In the face of dwindling budgets, many public safety agencies use grants to get the equipment and services they need. Once grant proposals are submitted, grant reviewers pore through the applications and evaluate them based on the criteria provided by the funding entities. Next, the reviewers get together — either in person or via technology — to create a consensus about which applications are most promising. The reviewers submit their recommendations to the grant sponsors, who make the final decisions about awarding monies.
During a recent session of Lexipol’s Connect 2023 virtual conference, Sarah E. (Wilson) Handler, vice president of Lexipol’s Grants Division, spoke with three seasoned grant reviewers: Dan Hallowich, Stephan Hutchins and Catilin O’Connor. The panel gave their audience a fascinating peek into how reviewers approach grant applications during the peer review process.
Be sure to provide a compelling hypothesis, a well-defined plan and a feasible timeline — and make sure to follow the formatting and length requirements.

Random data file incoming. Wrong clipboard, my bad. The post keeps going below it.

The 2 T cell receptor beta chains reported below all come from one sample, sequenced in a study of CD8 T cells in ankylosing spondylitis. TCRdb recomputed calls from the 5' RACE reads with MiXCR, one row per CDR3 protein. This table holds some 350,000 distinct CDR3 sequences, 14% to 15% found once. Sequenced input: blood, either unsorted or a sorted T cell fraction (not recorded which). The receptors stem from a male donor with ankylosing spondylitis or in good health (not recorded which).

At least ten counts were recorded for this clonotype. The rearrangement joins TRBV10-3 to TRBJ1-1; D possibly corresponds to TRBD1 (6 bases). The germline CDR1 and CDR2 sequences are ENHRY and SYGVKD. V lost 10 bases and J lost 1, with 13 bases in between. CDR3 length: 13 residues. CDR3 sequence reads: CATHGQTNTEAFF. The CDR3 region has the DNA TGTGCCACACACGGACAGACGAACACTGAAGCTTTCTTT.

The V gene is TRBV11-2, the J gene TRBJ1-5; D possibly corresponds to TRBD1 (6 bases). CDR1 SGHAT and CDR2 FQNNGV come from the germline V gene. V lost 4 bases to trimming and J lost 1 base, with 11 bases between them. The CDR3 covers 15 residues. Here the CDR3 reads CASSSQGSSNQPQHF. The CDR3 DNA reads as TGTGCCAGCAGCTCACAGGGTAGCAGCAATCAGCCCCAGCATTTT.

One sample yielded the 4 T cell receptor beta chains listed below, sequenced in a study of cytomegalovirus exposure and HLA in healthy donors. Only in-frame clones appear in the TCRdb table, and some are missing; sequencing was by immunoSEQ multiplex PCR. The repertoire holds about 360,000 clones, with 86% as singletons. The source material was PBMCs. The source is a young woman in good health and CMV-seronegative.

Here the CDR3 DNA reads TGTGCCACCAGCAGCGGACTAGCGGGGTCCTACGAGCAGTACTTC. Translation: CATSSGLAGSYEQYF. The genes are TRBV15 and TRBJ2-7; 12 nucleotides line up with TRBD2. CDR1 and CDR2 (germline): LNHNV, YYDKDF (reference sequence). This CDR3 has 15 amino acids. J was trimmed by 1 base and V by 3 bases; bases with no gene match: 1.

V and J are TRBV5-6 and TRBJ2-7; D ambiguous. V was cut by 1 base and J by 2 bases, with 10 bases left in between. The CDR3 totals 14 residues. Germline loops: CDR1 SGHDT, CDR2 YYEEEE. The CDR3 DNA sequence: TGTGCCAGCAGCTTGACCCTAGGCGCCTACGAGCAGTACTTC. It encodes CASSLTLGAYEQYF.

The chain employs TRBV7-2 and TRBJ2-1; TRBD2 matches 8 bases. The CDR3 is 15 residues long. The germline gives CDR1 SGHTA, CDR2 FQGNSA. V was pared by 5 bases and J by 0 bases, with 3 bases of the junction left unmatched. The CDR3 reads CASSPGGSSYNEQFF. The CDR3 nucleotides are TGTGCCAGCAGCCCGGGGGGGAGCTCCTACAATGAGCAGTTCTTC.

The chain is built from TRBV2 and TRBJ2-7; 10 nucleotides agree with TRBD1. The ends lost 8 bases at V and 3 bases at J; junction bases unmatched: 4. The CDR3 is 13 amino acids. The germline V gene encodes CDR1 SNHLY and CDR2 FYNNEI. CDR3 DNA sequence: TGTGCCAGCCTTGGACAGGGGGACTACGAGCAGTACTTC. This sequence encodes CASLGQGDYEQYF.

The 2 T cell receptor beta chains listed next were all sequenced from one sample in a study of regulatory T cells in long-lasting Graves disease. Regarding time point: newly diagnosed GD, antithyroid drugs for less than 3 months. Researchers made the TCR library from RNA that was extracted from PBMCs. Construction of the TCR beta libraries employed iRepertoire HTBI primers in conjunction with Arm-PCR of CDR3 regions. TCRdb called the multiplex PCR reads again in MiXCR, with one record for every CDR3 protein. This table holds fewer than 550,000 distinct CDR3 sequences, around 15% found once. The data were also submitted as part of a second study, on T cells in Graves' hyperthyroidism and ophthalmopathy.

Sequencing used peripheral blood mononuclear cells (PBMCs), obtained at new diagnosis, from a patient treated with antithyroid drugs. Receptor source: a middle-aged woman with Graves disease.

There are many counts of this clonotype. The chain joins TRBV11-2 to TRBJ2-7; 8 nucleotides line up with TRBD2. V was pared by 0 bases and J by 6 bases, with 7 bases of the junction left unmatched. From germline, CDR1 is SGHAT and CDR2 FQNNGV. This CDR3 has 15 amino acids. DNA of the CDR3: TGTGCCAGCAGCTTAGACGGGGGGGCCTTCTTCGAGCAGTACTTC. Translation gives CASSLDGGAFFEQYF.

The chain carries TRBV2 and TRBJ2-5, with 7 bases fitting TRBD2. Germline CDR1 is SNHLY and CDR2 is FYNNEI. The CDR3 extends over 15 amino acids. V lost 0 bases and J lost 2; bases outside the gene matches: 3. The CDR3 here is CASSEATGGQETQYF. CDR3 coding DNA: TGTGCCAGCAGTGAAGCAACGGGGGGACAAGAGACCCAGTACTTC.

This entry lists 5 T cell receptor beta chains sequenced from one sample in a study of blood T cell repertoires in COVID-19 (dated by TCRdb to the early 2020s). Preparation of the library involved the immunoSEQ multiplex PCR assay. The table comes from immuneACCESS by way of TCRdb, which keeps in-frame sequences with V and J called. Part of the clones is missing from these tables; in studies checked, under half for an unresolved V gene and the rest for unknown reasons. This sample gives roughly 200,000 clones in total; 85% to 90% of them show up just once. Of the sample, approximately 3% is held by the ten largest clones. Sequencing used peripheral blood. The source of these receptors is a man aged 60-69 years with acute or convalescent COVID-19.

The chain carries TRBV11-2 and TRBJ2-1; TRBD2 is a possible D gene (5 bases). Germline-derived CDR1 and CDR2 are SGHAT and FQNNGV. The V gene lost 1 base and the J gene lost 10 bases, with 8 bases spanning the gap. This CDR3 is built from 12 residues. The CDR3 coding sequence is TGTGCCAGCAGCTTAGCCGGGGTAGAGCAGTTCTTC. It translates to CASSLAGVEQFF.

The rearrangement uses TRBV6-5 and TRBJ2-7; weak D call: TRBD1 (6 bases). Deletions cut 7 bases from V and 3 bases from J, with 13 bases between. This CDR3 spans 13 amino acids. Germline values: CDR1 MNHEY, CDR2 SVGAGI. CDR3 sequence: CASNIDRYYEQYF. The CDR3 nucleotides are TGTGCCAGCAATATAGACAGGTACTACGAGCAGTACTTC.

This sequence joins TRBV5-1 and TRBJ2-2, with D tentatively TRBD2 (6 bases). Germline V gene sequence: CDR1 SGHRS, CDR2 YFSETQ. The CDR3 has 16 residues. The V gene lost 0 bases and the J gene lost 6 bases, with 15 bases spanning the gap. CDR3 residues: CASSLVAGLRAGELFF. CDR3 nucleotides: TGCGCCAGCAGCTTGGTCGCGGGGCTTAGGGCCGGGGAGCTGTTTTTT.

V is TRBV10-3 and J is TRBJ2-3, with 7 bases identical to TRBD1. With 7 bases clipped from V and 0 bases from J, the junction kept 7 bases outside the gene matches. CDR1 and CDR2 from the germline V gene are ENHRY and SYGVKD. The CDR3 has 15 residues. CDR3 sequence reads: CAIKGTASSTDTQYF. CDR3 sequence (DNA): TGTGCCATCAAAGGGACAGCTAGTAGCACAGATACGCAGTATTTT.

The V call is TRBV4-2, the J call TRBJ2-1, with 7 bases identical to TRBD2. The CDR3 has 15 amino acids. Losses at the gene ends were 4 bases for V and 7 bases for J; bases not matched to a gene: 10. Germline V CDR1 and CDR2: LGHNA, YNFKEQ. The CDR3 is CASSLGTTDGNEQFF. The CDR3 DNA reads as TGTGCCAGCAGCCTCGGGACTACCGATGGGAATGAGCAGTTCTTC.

Here are just a few nuggets of advice from this informative session:
1. Use the self-evaluation sheet (if one is provided). This outlines the same set of standards used by reviewers to decide the merits of your grant application. Be sure to provide a compelling hypothesis, a well-defined plan and a feasible timeline — and make sure to follow the formatting and length requirements.
2. Make sure everything matches. If you’re seeking funding for a certain number of items, make sure the totals match in the various sections. Also, make certain the narrative matches the exact items you’re asking for.
3. Put in the effort where it will pay off the most. Pay particular attention to the point values of each section so you can devote your time and written content to the areas that will have the biggest impact on your application.
4. Don’t overexplain. In most cases, the people reviewing your application are your peers. They understand the industry. It’s not necessary to explain things as if you were talking to just anyone off the street.
5. Be creative, but factual. It’s a good idea to include a cost-benefit equation, which takes the total cost of what you’re asking for and divides it by the number of people you serve. That kind of information puts your asks into perspective.
6. Above all, follow the directions. Reviewers can tell in an instant if you haven’t really paid attention to what’s expected of you. Don’t get your application rejected out of hand just because you didn’t read the instructions.